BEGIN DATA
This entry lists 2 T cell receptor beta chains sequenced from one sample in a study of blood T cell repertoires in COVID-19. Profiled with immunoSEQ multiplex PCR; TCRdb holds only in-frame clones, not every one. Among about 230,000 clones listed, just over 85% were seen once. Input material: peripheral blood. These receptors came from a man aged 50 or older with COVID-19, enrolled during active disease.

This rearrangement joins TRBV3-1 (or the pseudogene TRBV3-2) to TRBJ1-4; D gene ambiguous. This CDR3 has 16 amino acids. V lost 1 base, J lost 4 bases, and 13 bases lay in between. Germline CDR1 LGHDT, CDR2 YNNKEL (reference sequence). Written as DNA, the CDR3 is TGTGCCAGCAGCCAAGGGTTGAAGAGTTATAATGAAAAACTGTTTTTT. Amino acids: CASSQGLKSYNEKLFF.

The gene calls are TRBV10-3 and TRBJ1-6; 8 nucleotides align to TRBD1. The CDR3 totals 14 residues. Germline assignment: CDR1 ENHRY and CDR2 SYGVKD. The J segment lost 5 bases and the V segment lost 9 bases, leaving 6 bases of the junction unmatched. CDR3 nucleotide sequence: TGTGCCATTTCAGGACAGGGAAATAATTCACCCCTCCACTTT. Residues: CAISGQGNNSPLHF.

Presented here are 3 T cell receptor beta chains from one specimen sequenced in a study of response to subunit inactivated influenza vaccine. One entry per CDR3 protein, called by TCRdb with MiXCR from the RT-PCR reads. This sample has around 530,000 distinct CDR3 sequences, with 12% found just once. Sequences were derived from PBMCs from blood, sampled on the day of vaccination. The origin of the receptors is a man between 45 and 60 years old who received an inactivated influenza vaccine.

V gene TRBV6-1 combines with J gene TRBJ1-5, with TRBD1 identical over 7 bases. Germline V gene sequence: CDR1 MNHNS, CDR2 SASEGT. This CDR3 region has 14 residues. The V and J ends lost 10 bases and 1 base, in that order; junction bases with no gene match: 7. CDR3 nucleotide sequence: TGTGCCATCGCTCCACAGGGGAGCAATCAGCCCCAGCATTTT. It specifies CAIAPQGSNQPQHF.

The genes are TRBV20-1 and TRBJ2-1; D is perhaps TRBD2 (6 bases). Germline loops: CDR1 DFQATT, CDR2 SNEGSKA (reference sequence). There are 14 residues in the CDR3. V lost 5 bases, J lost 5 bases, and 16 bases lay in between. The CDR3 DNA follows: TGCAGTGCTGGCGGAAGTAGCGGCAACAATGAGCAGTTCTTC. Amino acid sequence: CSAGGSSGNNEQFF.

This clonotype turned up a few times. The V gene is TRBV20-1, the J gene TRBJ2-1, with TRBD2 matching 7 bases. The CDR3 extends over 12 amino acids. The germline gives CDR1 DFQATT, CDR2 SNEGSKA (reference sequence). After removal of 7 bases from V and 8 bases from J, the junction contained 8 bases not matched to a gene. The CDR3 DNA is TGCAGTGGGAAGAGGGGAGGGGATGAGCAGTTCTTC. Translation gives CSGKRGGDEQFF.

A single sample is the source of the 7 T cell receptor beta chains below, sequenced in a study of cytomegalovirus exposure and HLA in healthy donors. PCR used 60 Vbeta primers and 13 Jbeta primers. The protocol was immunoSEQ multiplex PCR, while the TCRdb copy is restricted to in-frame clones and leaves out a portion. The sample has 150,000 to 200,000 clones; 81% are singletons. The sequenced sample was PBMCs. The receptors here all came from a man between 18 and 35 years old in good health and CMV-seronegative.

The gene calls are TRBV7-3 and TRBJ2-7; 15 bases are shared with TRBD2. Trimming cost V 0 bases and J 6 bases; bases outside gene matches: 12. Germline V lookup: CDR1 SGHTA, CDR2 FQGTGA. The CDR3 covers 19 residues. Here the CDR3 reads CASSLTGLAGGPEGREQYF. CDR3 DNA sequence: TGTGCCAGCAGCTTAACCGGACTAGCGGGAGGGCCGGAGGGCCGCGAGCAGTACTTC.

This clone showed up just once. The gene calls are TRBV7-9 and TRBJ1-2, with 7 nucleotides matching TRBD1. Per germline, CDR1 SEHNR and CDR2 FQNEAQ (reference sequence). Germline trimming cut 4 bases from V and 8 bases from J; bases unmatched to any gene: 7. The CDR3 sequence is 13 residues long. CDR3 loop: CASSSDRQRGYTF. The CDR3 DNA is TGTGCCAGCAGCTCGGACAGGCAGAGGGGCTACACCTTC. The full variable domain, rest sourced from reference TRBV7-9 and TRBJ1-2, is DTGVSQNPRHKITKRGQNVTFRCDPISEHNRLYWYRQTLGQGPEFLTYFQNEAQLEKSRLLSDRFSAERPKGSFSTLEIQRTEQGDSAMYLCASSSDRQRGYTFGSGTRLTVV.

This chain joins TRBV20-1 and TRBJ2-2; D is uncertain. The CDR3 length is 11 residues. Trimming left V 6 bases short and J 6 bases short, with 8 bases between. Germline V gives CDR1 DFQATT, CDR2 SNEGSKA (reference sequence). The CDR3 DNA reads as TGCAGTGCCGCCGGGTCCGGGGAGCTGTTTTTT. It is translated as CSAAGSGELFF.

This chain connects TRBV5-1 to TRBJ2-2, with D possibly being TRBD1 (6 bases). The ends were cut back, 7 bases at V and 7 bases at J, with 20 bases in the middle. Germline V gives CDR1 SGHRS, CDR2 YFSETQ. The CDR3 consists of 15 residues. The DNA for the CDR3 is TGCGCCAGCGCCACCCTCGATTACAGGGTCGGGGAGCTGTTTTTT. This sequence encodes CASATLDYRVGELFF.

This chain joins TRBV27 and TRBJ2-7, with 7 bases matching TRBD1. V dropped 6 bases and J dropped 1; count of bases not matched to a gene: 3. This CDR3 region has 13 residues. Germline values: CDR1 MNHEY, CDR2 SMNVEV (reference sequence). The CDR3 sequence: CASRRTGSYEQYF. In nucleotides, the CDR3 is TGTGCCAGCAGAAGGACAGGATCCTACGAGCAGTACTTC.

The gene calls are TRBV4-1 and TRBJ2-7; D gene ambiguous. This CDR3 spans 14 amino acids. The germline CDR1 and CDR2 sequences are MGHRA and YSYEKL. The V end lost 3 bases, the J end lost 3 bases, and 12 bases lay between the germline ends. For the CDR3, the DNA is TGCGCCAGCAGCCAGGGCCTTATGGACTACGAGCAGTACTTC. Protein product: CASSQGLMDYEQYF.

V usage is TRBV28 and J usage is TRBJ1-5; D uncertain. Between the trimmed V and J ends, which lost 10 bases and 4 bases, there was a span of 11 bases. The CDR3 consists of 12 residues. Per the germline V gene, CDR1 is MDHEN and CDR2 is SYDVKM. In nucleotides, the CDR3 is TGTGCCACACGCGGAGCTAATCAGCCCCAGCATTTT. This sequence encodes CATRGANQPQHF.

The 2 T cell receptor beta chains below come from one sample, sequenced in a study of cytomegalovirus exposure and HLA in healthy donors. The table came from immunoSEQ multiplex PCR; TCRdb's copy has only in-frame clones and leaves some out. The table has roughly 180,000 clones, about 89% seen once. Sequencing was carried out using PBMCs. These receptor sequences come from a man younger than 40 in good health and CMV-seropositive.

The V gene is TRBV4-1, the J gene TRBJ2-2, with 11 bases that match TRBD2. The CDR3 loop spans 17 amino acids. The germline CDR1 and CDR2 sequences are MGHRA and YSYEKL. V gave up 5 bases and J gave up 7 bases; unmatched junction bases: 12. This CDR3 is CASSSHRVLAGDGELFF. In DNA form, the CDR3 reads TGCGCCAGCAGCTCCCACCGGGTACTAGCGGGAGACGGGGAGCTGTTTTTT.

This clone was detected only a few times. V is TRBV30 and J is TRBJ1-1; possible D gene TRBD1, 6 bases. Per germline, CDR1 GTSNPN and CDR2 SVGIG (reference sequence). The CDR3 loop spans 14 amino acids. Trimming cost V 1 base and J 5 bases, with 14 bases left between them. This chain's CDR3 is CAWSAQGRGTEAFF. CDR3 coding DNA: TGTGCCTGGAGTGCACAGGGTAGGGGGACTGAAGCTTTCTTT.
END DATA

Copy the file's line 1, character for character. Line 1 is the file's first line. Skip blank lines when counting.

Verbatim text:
This entry lists 2 T cell receptor beta chains sequenced from one sample in a study of blood T cell repertoires in COVID-19. Profiled with immunoSEQ multiplex PCR; TCRdb holds only in-frame clones, not every one. Among about 230,000 clones listed, just over 85% were seen once. Input material: peripheral blood. These receptors came from a man aged 50 or older with COVID-19, enrolled during active disease.